When your car engine sputters, it’s clear that something isn’t working right.
You’ll feel intermittent power and the relative change in noise. The car will most likely feel like it’s lurching or otherwise struggling.
Before continuing to read through this guide I made for you, check you have enough fuel. You could have an issue with the fuel gauge.
If that all seems fine – perhaps you filled up only a few days ago? – there’s something deeper at play.
So, what can be done about that? How can you best fix a sputtering car, and why is it important?
Let’s get started! I’ll start with the main causes.
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What Causes A Car Engine To Sputter?
A sputter could have its root cause in a number of things.
In short, the power isn’t being generated by the engine smoothly. The problem could also lie in your transmission, which is, of course, connected.
Your internal combustion engine mixes air (oxygen) and fuel (gasoline or diesel). The spark plug ignites this, creating an explosion that drives a piston down.
Through connecting rods (con rods), this reciprocal motion is converted into rotational force. It then passes through the transmission for gearing and finally turns the wheels.
Sputtering could be caused by anything irregular in this system. However, the most common problems will be fuel, air, or sensor related.
Here are a few of the most usual. Problems with the…
- Fuel pump
- Fuel filter
- Fuel injector
- Spark plug
- Throttle body – dirt can prevent airflow at idle
- Mass Air Flow (MAF) sensor
- Vacuum leak
- Catalytic converter blockage or oxygen sensor failure
- EGR valve clogged
If the problem lies with one of these (and it most likely does), you’d expect the component to be only partially damaged, dirty, clogged, etc.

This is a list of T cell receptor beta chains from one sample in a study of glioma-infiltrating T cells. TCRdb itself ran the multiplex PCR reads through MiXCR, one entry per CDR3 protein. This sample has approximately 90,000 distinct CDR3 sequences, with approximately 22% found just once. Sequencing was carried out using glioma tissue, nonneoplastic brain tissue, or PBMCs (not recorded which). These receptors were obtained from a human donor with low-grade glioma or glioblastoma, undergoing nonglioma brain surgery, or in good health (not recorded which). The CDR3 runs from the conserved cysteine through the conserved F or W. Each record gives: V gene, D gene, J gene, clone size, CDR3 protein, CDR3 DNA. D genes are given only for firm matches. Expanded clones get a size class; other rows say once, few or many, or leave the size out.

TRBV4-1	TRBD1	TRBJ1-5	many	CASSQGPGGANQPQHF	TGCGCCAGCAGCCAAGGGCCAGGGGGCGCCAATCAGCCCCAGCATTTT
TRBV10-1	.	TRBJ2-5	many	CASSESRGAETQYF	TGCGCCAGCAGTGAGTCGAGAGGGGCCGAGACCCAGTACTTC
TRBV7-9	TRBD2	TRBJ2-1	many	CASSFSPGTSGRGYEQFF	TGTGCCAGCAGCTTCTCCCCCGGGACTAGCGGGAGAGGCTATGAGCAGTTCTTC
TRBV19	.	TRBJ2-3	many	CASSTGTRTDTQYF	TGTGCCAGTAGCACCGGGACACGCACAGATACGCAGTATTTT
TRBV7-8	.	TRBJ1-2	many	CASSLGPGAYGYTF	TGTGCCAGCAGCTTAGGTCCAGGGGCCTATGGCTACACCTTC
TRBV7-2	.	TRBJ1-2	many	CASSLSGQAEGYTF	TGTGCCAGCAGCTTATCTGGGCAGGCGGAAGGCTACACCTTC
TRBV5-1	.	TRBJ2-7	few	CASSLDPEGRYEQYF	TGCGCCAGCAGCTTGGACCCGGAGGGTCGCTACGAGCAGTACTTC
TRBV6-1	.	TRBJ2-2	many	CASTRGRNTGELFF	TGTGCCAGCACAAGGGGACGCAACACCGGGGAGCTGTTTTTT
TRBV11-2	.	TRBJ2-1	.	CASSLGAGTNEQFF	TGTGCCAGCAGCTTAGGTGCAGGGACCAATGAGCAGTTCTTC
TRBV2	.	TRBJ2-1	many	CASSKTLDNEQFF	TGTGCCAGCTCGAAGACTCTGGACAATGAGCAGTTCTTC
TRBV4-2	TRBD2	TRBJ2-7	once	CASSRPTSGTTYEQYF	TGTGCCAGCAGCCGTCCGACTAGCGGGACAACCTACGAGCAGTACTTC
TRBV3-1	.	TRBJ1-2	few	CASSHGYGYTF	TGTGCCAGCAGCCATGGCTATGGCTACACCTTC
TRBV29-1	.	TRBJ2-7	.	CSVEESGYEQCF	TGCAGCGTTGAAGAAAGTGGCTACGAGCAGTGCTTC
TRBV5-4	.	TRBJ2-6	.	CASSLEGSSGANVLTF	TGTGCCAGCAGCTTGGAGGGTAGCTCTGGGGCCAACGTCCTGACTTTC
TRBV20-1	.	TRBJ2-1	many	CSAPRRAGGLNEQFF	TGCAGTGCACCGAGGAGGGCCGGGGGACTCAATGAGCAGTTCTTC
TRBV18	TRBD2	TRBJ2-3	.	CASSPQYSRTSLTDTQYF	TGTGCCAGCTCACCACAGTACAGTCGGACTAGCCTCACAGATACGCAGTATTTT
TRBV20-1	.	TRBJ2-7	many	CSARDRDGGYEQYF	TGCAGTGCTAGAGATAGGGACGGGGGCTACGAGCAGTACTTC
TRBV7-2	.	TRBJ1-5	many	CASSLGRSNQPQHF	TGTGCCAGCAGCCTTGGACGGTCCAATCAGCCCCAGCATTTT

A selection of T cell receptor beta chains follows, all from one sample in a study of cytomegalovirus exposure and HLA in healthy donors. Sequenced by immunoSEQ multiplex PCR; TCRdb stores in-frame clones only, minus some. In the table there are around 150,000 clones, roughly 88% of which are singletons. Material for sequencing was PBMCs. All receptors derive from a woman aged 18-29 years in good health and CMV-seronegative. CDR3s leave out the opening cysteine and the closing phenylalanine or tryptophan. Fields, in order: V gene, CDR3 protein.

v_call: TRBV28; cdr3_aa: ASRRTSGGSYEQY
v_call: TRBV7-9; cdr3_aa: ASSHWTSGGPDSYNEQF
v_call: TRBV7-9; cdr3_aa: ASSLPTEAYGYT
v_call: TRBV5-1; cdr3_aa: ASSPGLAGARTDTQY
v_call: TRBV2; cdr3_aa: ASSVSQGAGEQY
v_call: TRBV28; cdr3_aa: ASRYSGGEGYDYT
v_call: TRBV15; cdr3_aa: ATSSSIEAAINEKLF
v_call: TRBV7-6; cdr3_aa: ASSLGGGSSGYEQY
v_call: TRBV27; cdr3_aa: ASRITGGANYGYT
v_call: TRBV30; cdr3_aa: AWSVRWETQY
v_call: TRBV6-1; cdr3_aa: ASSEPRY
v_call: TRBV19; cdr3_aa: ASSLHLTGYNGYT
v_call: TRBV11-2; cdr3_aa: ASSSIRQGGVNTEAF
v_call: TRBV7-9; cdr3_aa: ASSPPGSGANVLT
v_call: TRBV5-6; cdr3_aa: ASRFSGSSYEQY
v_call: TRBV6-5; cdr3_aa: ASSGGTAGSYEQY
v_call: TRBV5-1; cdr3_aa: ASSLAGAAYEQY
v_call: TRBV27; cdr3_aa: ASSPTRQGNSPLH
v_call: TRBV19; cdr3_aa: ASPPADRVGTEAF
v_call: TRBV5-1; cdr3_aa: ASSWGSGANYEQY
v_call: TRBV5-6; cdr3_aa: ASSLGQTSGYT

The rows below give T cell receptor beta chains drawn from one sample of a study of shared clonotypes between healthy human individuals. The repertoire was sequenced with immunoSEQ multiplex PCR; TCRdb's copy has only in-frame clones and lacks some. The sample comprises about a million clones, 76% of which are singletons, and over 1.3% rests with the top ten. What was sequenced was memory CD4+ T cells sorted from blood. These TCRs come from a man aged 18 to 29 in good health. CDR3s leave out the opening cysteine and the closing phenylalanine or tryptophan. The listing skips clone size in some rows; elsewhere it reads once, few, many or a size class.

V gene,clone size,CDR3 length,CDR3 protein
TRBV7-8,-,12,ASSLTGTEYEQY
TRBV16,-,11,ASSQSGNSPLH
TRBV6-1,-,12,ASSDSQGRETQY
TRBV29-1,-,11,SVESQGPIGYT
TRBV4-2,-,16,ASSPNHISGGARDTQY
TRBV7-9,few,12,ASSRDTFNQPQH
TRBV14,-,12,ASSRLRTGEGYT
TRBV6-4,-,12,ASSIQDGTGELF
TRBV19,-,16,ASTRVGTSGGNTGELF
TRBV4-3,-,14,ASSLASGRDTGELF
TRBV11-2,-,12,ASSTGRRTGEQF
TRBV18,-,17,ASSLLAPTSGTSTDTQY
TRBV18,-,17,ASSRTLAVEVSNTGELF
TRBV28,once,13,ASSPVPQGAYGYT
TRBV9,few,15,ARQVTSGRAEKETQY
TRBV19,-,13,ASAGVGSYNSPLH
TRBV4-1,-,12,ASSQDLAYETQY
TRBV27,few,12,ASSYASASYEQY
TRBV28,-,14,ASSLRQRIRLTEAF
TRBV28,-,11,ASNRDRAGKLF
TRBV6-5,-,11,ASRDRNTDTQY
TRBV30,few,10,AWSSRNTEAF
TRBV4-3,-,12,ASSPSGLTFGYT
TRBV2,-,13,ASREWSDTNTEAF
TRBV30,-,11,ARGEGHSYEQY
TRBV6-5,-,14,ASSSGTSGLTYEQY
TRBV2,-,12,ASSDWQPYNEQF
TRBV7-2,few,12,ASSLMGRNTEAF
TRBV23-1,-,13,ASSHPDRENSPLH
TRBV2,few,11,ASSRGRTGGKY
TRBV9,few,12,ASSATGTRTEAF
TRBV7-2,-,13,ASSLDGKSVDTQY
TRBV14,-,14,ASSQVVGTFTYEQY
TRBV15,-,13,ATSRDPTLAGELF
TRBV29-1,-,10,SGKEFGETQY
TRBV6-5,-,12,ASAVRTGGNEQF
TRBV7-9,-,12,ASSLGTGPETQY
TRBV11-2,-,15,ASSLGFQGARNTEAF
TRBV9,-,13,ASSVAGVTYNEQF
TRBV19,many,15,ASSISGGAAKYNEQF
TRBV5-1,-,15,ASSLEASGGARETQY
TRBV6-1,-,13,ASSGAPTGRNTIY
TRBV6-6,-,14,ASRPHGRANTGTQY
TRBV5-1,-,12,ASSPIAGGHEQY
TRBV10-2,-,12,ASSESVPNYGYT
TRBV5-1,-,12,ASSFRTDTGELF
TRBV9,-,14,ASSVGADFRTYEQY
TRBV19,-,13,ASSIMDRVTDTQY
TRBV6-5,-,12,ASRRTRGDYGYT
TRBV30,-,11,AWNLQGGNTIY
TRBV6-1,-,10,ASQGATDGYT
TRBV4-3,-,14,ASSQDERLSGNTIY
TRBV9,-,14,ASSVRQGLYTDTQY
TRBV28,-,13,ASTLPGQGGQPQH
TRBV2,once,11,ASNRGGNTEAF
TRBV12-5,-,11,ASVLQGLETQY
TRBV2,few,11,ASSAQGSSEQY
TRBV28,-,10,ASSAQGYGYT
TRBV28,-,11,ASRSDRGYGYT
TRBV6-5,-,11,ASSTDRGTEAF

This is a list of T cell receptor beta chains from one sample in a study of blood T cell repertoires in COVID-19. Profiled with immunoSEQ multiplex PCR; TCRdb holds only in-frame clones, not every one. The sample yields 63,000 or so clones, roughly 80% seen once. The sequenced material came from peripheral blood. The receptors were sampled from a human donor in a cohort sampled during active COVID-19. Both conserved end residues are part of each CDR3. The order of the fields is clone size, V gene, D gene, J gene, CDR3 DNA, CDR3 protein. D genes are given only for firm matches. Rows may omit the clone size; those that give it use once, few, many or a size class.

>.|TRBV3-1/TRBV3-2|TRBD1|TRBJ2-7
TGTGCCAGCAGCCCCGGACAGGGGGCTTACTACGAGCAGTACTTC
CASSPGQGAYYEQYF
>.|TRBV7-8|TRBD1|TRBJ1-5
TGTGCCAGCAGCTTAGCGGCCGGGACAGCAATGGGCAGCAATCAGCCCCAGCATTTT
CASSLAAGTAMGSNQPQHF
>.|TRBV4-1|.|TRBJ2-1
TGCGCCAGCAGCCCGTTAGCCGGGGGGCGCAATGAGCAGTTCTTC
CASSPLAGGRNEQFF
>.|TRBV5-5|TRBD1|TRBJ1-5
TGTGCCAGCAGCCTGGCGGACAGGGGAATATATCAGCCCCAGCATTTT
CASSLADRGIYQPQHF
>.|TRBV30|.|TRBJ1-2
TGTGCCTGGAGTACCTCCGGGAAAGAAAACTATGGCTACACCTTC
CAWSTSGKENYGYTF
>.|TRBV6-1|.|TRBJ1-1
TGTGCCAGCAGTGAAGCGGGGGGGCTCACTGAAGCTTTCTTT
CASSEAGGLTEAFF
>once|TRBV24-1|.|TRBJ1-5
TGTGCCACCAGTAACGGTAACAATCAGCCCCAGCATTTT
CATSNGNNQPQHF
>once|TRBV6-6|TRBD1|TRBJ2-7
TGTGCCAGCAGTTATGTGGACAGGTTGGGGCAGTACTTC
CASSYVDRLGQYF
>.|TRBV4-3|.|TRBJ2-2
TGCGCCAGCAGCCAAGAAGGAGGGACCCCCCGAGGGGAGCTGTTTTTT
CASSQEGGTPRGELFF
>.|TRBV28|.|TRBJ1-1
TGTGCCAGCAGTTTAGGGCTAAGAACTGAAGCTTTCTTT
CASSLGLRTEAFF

Some of the time, it works fine. The rest of the time, it doesn’t. That’s what leads to this intermittent low power, or “sputtering.”
This article examines your problem by symptom. However, any of the signs listed below could be caused by any of the above.
A qualified and trusted car mechanic should perform all diagnosis and repair work.
Car Engine Sputters While Driving Along And Idling
If your car’s engine won’t stop sputtering, the issue probably lies with the fuel system or MAF sensor.
The sputtering feeling is a sudden change in power produced by the engine. It feels like it’s lurching because it’s generating a lot of energy and then not much. This cycle repeats.
That’s why the fuel system is the most likely culprit. The air intake system doesn’t have much space for this intense variation.
That being said, it never hurts to check out the following:
- Throttle body and plate
- MAF sensor (more on that below)
The fuel system, though, has plenty of areas where the gas flow might be intermittent. It passes through the following:
Blockages or pressure losses in these areas impede the liquid/vapors. As a result, some cylinders might get too much fuel while others get none at all.
This is, in essence, a type of misfire. Have a mechanic check the entire system thoroughly.
The MAF sensor is responsible for telling the ECU how much air (“load”) is coming in. The computer then sends a corresponding amount of fuel to the injectors.
If the MAF reading is too high or low, the ECU will send too much or not enough gasoline to the cylinder. This creates a rich or lean mixture (more or less power than needed). If the readings fluctuate constantly, you’ll get that lurching, sputtering feeling.